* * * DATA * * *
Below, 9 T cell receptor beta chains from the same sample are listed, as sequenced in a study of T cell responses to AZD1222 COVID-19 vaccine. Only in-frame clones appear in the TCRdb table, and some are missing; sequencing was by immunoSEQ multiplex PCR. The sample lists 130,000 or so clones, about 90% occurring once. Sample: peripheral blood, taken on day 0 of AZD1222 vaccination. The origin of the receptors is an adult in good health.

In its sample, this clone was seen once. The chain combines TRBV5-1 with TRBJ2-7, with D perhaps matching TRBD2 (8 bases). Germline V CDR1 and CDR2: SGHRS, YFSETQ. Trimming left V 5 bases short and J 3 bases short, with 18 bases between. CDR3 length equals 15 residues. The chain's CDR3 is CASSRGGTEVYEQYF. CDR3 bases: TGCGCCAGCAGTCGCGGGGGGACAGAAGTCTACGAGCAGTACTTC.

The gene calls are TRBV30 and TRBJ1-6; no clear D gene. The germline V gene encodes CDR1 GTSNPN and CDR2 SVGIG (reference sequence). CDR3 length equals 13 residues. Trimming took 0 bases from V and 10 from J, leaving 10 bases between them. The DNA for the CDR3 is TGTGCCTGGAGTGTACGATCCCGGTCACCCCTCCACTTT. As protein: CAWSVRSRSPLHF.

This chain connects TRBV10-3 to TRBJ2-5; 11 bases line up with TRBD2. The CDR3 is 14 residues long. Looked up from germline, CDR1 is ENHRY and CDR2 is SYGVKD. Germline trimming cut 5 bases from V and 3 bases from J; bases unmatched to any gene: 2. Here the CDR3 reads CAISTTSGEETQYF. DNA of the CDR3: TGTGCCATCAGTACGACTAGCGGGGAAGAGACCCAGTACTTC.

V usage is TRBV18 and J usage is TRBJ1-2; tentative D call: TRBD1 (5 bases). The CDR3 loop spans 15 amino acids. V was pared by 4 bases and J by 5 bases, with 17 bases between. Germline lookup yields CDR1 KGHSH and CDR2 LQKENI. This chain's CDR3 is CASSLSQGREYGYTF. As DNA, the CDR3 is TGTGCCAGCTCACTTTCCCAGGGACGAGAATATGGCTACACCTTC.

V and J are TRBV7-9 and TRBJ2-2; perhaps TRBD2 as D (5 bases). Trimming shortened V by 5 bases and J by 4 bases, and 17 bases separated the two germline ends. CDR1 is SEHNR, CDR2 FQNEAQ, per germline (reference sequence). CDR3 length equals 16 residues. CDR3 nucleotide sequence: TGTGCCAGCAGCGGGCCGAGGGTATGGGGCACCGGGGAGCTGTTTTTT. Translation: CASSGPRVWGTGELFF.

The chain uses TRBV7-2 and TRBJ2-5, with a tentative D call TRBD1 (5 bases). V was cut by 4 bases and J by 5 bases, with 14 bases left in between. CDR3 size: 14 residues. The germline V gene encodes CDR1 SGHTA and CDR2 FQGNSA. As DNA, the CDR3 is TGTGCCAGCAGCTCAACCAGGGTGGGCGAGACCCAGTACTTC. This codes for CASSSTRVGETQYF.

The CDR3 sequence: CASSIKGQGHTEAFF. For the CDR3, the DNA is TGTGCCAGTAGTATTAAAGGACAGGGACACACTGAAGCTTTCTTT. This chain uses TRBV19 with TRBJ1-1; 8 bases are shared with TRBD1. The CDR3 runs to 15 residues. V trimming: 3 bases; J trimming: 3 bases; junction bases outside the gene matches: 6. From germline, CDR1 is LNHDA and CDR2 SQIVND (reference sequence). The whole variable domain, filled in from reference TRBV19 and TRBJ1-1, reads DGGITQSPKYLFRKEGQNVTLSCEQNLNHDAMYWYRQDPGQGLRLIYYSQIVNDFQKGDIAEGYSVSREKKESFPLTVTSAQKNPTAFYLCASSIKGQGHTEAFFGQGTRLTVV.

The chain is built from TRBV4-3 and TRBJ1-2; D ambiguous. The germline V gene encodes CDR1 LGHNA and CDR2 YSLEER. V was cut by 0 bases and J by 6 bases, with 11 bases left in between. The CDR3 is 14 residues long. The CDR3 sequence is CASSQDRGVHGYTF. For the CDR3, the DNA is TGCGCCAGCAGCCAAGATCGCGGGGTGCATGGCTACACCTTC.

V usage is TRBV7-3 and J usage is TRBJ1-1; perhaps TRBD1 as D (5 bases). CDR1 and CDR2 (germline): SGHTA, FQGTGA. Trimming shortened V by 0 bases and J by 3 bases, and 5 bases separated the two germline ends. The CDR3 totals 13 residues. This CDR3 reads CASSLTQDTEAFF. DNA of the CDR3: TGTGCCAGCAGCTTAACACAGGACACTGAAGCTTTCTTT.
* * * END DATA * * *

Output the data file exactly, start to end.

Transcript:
Below, 9 T cell receptor beta chains from the same sample are listed, as sequenced in a study of T cell responses to AZD1222 COVID-19 vaccine. Only in-frame clones appear in the TCRdb table, and some are missing; sequencing was by immunoSEQ multiplex PCR. The sample lists 130,000 or so clones, about 90% occurring once. Sample: peripheral blood, taken on day 0 of AZD1222 vaccination. The origin of the receptors is an adult in good health.

In its sample, this clone was seen once. The chain combines TRBV5-1 with TRBJ2-7, with D perhaps matching TRBD2 (8 bases). Germline V CDR1 and CDR2: SGHRS, YFSETQ. Trimming left V 5 bases short and J 3 bases short, with 18 bases between. CDR3 length equals 15 residues. The chain's CDR3 is CASSRGGTEVYEQYF. CDR3 bases: TGCGCCAGCAGTCGCGGGGGGACAGAAGTCTACGAGCAGTACTTC.

The gene calls are TRBV30 and TRBJ1-6; no clear D gene. The germline V gene encodes CDR1 GTSNPN and CDR2 SVGIG (reference sequence). CDR3 length equals 13 residues. Trimming took 0 bases from V and 10 from J, leaving 10 bases between them. The DNA for the CDR3 is TGTGCCTGGAGTGTACGATCCCGGTCACCCCTCCACTTT. As protein: CAWSVRSRSPLHF.

This chain connects TRBV10-3 to TRBJ2-5; 11 bases line up with TRBD2. The CDR3 is 14 residues long. Looked up from germline, CDR1 is ENHRY and CDR2 is SYGVKD. Germline trimming cut 5 bases from V and 3 bases from J; bases unmatched to any gene: 2. Here the CDR3 reads CAISTTSGEETQYF. DNA of the CDR3: TGTGCCATCAGTACGACTAGCGGGGAAGAGACCCAGTACTTC.

V usage is TRBV18 and J usage is TRBJ1-2; tentative D call: TRBD1 (5 bases). The CDR3 loop spans 15 amino acids. V was pared by 4 bases and J by 5 bases, with 17 bases between. Germline lookup yields CDR1 KGHSH and CDR2 LQKENI. This chain's CDR3 is CASSLSQGREYGYTF. As DNA, the CDR3 is TGTGCCAGCTCACTTTCCCAGGGACGAGAATATGGCTACACCTTC.

V and J are TRBV7-9 and TRBJ2-2; perhaps TRBD2 as D (5 bases). Trimming shortened V by 5 bases and J by 4 bases, and 17 bases separated the two germline ends. CDR1 is SEHNR, CDR2 FQNEAQ, per germline (reference sequence). CDR3 length equals 16 residues. CDR3 nucleotide sequence: TGTGCCAGCAGCGGGCCGAGGGTATGGGGCACCGGGGAGCTGTTTTTT. Translation: CASSGPRVWGTGELFF.

The chain uses TRBV7-2 and TRBJ2-5, with a tentative D call TRBD1 (5 bases). V was cut by 4 bases and J by 5 bases, with 14 bases left in between. CDR3 size: 14 residues. The germline V gene encodes CDR1 SGHTA and CDR2 FQGNSA. As DNA, the CDR3 is TGTGCCAGCAGCTCAACCAGGGTGGGCGAGACCCAGTACTTC. This codes for CASSSTRVGETQYF.

The CDR3 sequence: CASSIKGQGHTEAFF. For the CDR3, the DNA is TGTGCCAGTAGTATTAAAGGACAGGGACACACTGAAGCTTTCTTT. This chain uses TRBV19 with TRBJ1-1; 8 bases are shared with TRBD1. The CDR3 runs to 15 residues. V trimming: 3 bases; J trimming: 3 bases; junction bases outside the gene matches: 6. From germline, CDR1 is LNHDA and CDR2 SQIVND (reference sequence). The whole variable domain, filled in from reference TRBV19 and TRBJ1-1, reads DGGITQSPKYLFRKEGQNVTLSCEQNLNHDAMYWYRQDPGQGLRLIYYSQIVNDFQKGDIAEGYSVSREKKESFPLTVTSAQKNPTAFYLCASSIKGQGHTEAFFGQGTRLTVV.

The chain is built from TRBV4-3 and TRBJ1-2; D ambiguous. The germline V gene encodes CDR1 LGHNA and CDR2 YSLEER. V was cut by 0 bases and J by 6 bases, with 11 bases left in between. The CDR3 is 14 residues long. The CDR3 sequence is CASSQDRGVHGYTF. For the CDR3, the DNA is TGCGCCAGCAGCCAAGATCGCGGGGTGCATGGCTACACCTTC.

V usage is TRBV7-3 and J usage is TRBJ1-1; perhaps TRBD1 as D (5 bases). CDR1 and CDR2 (germline): SGHTA, FQGTGA. Trimming shortened V by 0 bases and J by 3 bases, and 5 bases separated the two germline ends. The CDR3 totals 13 residues. This CDR3 reads CASSLTQDTEAFF. DNA of the CDR3: TGTGCCAGCAGCTTAACACAGGACACTGAAGCTTTCTTT.